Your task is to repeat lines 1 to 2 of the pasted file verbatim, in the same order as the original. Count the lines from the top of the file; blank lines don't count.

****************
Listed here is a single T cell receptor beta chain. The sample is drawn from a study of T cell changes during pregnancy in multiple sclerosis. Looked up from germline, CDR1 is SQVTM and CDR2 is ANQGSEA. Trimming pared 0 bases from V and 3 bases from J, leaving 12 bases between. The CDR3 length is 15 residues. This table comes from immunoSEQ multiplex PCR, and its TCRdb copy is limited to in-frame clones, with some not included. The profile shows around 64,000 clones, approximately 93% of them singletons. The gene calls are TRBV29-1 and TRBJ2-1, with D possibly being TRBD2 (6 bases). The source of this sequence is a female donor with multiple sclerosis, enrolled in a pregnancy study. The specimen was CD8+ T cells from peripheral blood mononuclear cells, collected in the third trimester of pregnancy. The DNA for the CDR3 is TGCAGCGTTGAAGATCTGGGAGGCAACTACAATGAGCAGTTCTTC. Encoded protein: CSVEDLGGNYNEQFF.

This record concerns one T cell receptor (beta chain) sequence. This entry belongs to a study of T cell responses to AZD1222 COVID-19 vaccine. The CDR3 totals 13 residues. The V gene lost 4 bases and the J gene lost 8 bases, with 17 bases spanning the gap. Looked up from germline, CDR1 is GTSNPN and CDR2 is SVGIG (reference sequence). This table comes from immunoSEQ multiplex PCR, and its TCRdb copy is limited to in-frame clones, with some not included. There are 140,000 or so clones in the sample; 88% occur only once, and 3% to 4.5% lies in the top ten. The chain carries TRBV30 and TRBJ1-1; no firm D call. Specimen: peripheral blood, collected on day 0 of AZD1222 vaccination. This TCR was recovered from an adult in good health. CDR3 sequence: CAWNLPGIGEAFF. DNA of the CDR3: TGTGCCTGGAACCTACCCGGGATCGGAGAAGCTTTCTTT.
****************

Listed here is a single T cell receptor beta chain. The sample is drawn from a study of T cell changes during pregnancy in multiple sclerosis. Looked up from germline, CDR1 is SQVTM and CDR2 is ANQGSEA. Trimming pared 0 bases from V and 3 bases from J, leaving 12 bases between. The CDR3 length is 15 residues. This table comes from immunoSEQ multiplex PCR, and its TCRdb copy is limited to in-frame clones, with some not included. The profile shows around 64,000 clones, approximately 93% of them singletons. The gene calls are TRBV29-1 and TRBJ2-1, with D possibly being TRBD2 (6 bases). The source of this sequence is a female donor with multiple sclerosis, enrolled in a pregnancy study. The specimen was CD8+ T cells from peripheral blood mononuclear cells, collected in the third trimester of pregnancy. The DNA for the CDR3 is TGCAGCGTTGAAGATCTGGGAGGCAACTACAATGAGCAGTTCTTC. Encoded protein: CSVEDLGGNYNEQFF.

This record concerns one T cell receptor (beta chain) sequence. This entry belongs to a study of T cell responses to AZD1222 COVID-19 vaccine. The CDR3 totals 13 residues. The V gene lost 4 bases and the J gene lost 8 bases, with 17 bases spanning the gap. Looked up from germline, CDR1 is GTSNPN and CDR2 is SVGIG (reference sequence). This table comes from immunoSEQ multiplex PCR, and its TCRdb copy is limited to in-frame clones, with some not included. There are 140,000 or so clones in the sample; 88% occur only once, and 3% to 4.5% lies in the top ten. The chain carries TRBV30 and TRBJ1-1; no firm D call. Specimen: peripheral blood, collected on day 0 of AZD1222 vaccination. This TCR was recovered from an adult in good health. CDR3 sequence: CAWNLPGIGEAFF. DNA of the CDR3: TGTGCCTGGAACCTACCCGGGATCGGAGAAGCTTTCTTT.